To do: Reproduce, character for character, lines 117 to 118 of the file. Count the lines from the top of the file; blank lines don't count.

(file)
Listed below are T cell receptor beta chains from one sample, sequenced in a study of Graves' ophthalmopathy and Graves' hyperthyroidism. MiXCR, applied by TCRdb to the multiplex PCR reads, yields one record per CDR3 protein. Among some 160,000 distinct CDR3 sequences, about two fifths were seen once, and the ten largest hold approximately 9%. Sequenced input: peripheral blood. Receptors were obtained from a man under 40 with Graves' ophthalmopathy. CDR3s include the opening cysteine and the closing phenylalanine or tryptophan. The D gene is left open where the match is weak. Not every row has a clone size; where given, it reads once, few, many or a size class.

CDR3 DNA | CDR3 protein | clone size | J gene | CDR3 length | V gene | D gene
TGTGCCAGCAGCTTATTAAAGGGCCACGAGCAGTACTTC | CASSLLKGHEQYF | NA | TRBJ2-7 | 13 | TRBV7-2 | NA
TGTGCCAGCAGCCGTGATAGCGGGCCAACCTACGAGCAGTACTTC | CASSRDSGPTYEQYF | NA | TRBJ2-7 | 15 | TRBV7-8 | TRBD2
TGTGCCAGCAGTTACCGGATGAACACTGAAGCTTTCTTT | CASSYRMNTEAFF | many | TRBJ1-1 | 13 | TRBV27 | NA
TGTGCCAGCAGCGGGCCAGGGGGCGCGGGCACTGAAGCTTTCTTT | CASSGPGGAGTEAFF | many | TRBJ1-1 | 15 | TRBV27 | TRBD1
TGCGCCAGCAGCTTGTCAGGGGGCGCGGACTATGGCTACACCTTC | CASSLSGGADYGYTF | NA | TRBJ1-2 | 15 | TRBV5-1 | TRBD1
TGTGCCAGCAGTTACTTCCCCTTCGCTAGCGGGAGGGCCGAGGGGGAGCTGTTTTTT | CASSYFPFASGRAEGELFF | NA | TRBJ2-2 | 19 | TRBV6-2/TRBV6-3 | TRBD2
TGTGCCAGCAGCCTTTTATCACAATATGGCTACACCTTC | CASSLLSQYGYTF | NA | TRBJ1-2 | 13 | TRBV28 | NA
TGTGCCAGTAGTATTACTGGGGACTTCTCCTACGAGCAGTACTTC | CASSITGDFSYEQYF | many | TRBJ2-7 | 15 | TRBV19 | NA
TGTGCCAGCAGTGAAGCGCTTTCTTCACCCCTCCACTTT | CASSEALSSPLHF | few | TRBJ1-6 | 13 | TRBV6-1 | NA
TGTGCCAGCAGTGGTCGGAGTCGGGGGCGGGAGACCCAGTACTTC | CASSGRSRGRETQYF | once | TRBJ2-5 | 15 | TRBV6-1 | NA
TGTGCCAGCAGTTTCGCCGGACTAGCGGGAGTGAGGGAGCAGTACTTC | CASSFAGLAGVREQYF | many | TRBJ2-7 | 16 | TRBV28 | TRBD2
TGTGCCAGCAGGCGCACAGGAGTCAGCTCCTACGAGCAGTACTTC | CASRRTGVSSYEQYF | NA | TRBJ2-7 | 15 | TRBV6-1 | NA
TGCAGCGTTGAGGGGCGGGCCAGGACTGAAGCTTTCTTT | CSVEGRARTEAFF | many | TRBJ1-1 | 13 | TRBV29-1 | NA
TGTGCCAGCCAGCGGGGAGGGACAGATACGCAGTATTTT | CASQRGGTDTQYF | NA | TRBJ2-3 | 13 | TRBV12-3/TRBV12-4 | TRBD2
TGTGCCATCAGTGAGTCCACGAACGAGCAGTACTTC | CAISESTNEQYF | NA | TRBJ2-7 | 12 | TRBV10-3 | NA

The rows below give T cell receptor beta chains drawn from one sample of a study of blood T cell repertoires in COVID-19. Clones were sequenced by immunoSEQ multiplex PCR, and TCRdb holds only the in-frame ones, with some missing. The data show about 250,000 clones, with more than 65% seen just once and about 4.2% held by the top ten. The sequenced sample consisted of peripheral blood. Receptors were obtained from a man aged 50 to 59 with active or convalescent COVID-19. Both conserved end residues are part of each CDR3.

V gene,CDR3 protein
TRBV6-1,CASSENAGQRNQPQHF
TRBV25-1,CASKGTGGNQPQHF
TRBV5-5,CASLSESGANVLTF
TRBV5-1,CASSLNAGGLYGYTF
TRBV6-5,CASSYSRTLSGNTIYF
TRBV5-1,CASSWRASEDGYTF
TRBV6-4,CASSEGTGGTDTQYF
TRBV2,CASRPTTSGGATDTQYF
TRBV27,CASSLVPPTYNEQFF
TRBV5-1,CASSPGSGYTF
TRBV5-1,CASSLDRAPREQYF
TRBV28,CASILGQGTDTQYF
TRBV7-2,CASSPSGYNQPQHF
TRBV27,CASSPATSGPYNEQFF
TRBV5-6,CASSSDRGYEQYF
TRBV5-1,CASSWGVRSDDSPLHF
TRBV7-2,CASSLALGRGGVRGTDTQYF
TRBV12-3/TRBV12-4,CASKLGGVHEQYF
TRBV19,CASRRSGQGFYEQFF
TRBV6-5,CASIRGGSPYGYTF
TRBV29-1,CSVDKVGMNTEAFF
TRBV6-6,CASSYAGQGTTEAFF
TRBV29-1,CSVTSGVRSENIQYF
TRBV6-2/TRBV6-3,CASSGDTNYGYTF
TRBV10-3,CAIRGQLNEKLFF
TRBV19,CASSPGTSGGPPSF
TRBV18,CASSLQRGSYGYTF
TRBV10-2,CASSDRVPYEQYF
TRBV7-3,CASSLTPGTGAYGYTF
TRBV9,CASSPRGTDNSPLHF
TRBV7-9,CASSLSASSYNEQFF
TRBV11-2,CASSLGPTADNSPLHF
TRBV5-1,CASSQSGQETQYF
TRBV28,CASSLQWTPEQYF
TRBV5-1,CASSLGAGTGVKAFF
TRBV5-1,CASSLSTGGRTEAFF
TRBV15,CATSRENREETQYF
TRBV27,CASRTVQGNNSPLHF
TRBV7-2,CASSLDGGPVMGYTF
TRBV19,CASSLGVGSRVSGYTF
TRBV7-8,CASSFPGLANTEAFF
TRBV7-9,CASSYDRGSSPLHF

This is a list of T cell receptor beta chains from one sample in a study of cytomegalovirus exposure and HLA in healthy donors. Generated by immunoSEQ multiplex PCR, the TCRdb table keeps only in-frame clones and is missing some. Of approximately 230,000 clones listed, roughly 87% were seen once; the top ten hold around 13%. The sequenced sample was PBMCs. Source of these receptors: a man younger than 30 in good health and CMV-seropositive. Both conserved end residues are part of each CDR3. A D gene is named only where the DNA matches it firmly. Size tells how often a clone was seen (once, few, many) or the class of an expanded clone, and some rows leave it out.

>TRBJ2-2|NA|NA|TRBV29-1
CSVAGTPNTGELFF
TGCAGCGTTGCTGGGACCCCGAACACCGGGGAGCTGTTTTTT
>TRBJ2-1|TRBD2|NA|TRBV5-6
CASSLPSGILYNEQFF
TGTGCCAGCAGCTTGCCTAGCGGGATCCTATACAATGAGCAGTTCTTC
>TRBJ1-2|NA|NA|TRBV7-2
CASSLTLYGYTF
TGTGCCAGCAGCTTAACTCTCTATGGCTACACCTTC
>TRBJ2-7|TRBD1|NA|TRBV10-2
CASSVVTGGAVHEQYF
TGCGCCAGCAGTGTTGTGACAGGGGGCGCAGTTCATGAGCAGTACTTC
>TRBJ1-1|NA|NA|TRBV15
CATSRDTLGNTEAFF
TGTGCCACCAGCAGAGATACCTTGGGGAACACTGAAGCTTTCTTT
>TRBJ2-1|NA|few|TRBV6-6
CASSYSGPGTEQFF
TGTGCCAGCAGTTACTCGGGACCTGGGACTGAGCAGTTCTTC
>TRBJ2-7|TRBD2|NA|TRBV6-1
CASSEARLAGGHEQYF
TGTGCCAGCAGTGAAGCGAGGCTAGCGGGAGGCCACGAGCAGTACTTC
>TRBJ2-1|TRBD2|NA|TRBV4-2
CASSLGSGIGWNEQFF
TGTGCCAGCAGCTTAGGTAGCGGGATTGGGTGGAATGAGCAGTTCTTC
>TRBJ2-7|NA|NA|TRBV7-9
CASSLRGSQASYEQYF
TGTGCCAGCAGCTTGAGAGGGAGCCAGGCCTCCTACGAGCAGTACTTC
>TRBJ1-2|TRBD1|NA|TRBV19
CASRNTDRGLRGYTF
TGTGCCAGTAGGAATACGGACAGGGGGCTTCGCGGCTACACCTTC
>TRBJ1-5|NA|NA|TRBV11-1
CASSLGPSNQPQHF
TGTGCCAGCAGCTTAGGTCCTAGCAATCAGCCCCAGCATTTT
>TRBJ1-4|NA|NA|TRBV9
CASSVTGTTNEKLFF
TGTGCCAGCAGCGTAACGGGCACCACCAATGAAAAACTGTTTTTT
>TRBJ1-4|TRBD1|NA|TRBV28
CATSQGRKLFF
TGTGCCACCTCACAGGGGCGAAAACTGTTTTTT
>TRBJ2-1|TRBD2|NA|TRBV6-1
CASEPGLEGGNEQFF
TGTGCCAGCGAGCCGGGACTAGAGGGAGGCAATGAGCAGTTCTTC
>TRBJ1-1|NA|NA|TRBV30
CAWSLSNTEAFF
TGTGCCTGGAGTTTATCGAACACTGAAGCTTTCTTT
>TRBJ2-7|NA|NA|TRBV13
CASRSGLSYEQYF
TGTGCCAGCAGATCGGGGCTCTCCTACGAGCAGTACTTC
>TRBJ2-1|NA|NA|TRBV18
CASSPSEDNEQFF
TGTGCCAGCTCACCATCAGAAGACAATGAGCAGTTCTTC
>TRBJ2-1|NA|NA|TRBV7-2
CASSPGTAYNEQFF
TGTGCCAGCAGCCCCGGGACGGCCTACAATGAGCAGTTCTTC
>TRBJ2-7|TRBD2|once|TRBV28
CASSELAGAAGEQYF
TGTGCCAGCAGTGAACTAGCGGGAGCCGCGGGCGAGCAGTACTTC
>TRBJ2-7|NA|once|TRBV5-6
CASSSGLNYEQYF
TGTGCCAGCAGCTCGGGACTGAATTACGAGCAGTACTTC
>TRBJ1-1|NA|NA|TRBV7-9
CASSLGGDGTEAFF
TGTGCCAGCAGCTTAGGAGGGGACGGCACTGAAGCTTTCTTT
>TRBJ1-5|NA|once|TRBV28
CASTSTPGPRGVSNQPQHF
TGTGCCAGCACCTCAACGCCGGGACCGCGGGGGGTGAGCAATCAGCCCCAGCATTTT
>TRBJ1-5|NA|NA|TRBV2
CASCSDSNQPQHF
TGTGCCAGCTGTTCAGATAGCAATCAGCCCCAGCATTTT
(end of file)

>TRBJ2-7|TRBD2|once|TRBV28
CASSELAGAAGEQYF